Small prayers, big results 

Last week I prayed for my laptop. 

At that time it was continuing a downward spiral that included a battery that wouldn’t adequately charge, far-reaching repercussions seemingly from something that I more or less accidentally downloaded onto the computer, and (even when it began working somewhat normally again), the refusal to budge from the log-in screen.  

I devoted hour after hour after hour to these problems, to no avail. 

I can’t remember at what point I actually began praying, but, looking back, I think that moment probably should have come much sooner. 

Why did I wait? Maybe because sometimes it’s easy to think we shouldn’t bother God with the small things in our lives. After all, so many big things in the world – and often in our own lives – need taking care of. 

So … I hesitated before asking God to intervene. 

As I said, I should have known better. Slowly, but surely – and I do mean surely, but actually it wasn’t very slowly– one by one, each of the laptop’s issues began to resolve. I should have written down the time frames because now they’re escaping me, but within 24 hours I was back on the computer, working away, basically the same as before all this happened. 

Did some of these results come from something that I myself initiated? Yes. Yet that doesn’t mean God wasn’t leading me and influencing the final outcome.  

After some of what I am deeming heavenly guided research, I found out how to remove the item that I shouldn’t have installed.  

And in a fit of desperation, I inadvertently hit the Return/Enter key while I was on the log-in screen (which had not dawned on me to do earlier as I just kept left-clicking the mouse over and over). The epiphany that occurred after my irritation-inspired keystroke? My mouse was broken. Even when I had called the computer fix-it shop earlier, this possibility was never mentioned. 

Really and truly, I think God guided my hand onto that Return-Enter key. 

A trip to the local office supply store soon followed, and I came home with my first wireless mouse, which was on sale for half price and which is working like a charm. I love it. 

And by “it,” I mean both the wireless mouse and the situation’s entire finale. Even the battery is doing fair to middling now. 

What does this tell me? We should remember Philippians 4:6: “Do not be anxious about anything, but in every situation, by prayer and petition, with thanksgiving, present your requests to God.”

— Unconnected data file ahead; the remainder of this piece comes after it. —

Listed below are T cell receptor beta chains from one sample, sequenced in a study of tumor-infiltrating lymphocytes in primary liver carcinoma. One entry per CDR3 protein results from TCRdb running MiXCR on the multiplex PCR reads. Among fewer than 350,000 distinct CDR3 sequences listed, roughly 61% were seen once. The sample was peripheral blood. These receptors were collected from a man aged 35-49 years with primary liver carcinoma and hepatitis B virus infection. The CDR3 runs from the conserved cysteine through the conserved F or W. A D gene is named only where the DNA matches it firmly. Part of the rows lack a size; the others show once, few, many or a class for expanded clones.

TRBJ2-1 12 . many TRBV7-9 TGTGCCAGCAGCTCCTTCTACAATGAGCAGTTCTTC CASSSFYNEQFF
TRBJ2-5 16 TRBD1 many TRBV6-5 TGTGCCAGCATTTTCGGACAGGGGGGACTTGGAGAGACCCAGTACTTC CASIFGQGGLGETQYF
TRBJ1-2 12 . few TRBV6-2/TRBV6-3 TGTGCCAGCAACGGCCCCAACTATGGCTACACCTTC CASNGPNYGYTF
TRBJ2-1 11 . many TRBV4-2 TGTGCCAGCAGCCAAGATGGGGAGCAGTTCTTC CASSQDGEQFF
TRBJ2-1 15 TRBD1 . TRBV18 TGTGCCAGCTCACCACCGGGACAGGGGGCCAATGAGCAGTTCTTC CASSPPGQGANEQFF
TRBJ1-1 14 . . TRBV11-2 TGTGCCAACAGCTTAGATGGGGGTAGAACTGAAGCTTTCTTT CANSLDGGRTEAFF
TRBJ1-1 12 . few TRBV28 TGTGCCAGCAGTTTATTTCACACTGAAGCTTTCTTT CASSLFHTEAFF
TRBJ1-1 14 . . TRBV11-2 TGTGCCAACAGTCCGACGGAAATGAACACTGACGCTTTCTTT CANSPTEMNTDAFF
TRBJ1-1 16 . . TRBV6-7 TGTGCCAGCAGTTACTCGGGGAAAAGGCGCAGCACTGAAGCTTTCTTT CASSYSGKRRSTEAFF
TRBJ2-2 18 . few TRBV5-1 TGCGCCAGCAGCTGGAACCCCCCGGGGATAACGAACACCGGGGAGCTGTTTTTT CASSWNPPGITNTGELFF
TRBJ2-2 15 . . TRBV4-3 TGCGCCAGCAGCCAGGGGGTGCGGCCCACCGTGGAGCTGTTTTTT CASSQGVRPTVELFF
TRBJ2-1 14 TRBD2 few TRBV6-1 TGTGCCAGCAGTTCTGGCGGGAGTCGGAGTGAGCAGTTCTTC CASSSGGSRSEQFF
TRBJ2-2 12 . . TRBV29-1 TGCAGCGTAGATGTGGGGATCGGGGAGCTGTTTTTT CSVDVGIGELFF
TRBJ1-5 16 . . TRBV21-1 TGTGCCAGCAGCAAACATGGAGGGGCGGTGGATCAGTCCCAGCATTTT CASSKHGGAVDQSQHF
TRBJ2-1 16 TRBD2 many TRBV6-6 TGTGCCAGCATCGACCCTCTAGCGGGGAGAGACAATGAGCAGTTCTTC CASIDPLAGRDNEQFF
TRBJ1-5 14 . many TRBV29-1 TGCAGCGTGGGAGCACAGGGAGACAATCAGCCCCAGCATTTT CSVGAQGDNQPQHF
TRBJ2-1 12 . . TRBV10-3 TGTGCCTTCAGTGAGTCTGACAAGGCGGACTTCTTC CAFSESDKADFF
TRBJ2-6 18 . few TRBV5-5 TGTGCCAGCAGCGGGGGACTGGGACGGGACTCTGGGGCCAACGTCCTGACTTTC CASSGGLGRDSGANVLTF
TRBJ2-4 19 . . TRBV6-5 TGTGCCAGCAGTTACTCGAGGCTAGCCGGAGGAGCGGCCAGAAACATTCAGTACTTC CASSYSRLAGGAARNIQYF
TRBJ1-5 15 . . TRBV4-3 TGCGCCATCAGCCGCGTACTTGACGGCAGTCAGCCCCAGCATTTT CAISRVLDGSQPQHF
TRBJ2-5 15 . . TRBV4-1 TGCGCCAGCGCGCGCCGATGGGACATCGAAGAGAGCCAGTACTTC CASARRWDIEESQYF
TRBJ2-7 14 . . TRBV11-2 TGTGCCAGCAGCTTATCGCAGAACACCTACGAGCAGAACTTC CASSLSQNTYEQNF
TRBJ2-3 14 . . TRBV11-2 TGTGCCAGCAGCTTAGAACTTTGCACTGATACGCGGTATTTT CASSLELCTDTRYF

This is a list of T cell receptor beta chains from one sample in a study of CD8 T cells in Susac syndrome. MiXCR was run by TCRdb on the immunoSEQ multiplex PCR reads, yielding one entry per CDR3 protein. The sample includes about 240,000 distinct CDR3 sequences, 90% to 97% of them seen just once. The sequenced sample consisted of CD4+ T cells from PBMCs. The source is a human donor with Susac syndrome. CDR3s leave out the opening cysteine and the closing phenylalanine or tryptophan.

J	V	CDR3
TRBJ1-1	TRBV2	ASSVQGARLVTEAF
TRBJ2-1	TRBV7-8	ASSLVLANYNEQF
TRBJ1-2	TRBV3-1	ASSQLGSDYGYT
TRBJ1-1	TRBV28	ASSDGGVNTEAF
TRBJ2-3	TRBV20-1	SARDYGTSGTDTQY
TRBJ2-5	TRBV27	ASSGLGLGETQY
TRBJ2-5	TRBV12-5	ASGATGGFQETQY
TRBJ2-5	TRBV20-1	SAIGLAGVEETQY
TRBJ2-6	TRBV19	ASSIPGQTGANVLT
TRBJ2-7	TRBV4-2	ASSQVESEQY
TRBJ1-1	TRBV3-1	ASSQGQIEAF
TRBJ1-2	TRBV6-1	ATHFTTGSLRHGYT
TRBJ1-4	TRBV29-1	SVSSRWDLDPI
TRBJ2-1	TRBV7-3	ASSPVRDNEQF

Bringing everything to God means things both great and small. He’s our father; He does not disdain our childlike nature. Asking for help shows our dependence on Him and acknowledges our faith in His sovereignty. It allows Him to show His graciousness. Everyday prayer for the small things allows us sweet communion with Him. 

Undeniably, God is the God of greatness. The Earth. The sun. The universe.  

But if God knows each and every sparrow and the very number of hairs on our heads – and He does – God is the God of little things, too. Atoms. Electrons. Quarks.  

He cares about it all. 

Of course, other matters besides entreaties should enter into our prayer lives. The acronym “The ACTS of Prayer” is a way I have found to remember what should be involved: Adoration, Confession, Thanksgiving and Supplication. 

I Thessalonians 5:17 tells us to “pray without ceasing.” To me, that shows that all through the day, we should be covering everything around us, both large and minute, in prayer. 

Does this mean the response to our prayers will always be “yes”? Most of us know the answer to that by now. God also replies “not yet” or “no” or with something we may not expect – but whatever the answer, our loving Father ensures it’s the best for us, even if we sometimes can’t fathom that immediately. 

Nothing is impossible with God, according to Luke 1:37. So why not let Him be involved in both the great and the mundane? 

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Sallie Rose Hollis lives in Ruston and retired from Louisiana Tech as an associate professor of journalism and the assistant director of the News Bureau. She can be contacted at sallierose@mail.com. 


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